Doug Winter: The following information is from my eBook on Type One Liberty Head Double Eagles at http://doubleeaglebook.com/
The 1860-O is similar to the 1859-O in terms of its overall and high grade rarity. As with its counterpart, the 1860-O is a rare date in all grades and it has become next to impossible to find a choice, original example in just about any grade.
STRIKE: The 1860-O is not a well-struck issue. All known examples are weak on Liberty’s hair. There is a lack of detail on the curls around the face and below the ear of Liberty. The hair at the top of the head is sharper, and some higher grade pieces will show a strong bow. The first four stars on the left of the obverse are often flat with no radial line detail with the remaining stars are sharper. The denticles on the obverse are well defined. On the reverse, the horizontal stripes may show weakness and the tail feathers are usually weak as well. The wing tips are weak while the rest of the feathers are sharp.
SURFACES: Nearly every 1860-O double eagle which I have seen has been excessively abraded with deep, detracting marks. On some higher grade pieces, there may be little in the way of actual wear, but the surfaces are abraded to the point that PCGS or NGC will “net grade” the coin down to a lower level. This is one of the hardest Type One issues to locate with choice surfaces and a clean, reasonably mark-free example is worth a significant premium.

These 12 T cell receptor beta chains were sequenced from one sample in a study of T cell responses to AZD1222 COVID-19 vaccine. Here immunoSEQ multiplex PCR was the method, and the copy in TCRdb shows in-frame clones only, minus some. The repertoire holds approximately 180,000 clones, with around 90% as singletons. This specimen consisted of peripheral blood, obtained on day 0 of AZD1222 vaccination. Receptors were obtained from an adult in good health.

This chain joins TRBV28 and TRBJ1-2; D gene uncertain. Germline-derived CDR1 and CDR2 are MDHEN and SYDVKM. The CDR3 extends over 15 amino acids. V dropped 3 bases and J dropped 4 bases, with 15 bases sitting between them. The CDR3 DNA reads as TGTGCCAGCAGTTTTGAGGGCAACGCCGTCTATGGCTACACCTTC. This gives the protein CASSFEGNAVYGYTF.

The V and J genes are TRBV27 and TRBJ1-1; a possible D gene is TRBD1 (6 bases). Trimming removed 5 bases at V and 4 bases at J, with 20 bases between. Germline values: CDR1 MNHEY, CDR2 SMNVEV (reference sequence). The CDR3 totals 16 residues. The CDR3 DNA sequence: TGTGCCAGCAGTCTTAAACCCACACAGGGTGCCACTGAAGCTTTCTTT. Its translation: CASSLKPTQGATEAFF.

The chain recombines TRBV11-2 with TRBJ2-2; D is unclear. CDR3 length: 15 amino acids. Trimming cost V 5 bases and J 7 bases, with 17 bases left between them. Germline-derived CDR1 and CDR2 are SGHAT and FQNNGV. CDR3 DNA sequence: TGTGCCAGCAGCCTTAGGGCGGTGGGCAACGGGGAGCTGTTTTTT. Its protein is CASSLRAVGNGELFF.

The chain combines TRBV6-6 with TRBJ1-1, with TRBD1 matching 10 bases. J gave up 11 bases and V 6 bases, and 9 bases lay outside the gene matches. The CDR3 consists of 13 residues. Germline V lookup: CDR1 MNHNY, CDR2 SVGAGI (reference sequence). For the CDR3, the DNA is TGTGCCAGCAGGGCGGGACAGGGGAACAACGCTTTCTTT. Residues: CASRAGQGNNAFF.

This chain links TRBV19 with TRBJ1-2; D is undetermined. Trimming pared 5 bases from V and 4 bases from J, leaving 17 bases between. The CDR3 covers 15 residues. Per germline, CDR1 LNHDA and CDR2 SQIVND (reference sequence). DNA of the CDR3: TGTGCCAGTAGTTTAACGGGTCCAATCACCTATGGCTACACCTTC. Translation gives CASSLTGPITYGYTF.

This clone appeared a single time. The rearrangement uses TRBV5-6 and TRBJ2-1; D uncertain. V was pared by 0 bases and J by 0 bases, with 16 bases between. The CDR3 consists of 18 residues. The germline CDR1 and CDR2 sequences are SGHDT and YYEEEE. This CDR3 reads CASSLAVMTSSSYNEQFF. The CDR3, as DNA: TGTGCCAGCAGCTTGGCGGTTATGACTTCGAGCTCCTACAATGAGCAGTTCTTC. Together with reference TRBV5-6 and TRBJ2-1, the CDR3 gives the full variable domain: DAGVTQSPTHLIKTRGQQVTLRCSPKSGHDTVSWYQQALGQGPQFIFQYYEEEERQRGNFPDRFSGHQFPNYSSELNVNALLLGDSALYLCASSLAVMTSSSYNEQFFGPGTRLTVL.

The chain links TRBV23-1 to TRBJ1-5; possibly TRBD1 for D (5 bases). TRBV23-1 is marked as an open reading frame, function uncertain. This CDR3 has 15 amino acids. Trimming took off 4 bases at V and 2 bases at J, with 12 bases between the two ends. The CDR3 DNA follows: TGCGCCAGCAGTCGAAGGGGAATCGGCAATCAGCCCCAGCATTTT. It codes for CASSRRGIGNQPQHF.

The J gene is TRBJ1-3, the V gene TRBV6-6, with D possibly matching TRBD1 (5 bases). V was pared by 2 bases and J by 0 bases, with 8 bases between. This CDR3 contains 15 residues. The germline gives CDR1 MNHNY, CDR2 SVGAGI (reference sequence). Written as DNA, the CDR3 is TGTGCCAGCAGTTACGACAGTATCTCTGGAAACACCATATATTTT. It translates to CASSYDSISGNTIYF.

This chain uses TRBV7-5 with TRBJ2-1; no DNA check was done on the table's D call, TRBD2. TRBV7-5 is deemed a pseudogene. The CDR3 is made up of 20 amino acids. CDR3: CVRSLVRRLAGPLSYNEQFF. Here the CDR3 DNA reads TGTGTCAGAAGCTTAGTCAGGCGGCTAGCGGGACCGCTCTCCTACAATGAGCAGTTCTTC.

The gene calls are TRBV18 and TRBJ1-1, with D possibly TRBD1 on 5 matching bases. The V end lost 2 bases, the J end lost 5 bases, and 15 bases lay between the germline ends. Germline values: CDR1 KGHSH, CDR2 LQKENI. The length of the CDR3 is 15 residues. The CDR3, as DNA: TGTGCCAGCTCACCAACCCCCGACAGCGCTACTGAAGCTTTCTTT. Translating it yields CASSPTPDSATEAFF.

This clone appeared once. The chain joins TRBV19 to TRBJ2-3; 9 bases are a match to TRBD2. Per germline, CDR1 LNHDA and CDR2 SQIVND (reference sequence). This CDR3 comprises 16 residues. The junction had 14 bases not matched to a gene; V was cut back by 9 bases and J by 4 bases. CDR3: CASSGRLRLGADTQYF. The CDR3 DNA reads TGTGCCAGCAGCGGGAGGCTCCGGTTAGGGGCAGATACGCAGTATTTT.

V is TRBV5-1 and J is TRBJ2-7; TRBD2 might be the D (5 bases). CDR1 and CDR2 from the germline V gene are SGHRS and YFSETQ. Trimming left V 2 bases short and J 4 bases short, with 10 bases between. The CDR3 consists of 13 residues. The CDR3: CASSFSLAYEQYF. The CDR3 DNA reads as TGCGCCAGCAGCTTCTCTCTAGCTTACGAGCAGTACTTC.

LUSTER: The luster seen on this date is better than on the 1859-O. Higher grade coins are usually semi-prooflike and a full are close to fully prooflike. The luster is nearly always interrupted by the aforementioned surface marks. There are a few known with especially good luster and these are visually impressive.
COLORATION: The natural coloration is a bit lighter than on the previous few issues from this mint. High-grade uncleaned pieces can show a very pleasing deep yellow-gold color which is not seen on many other New Orleans double eagles. Most 1860-O double eagles have been cleaned or dipped and this gives them a washed-out appearance. The few known which are CAC quality are seldom available for sale and one becomes available, it brings a significant premium over a typical example.
EYE APPEAL: This date has below average eye appeal. The typical piece is well worn, not well-struck, and is heavily abraded. Most have been cleaned or dipped and this gives them a washed-out appearance. It has been a while since I have seen a truly “PQ” example and I think a very choice high grade 1860-O would set a record price if offered for sale at auction.
INTERESTING VARIETIES: A single die variety is known.
PROOFS: No proofs were struck.
HOARDS: A single example was found in the S.S. Republic, but it was a remarkable MS60PL which is now regarded as the second finest known. In the early to mid-1990’s, a small group of lower grade pieces was found in Europe. These were quickly dispersed into the market.
BUYING TIPS: Since this is such a hard issue to find with choice surfaces, a buyer is going to have to be less concerned with marks and more concerned about originality and overall eye appeal.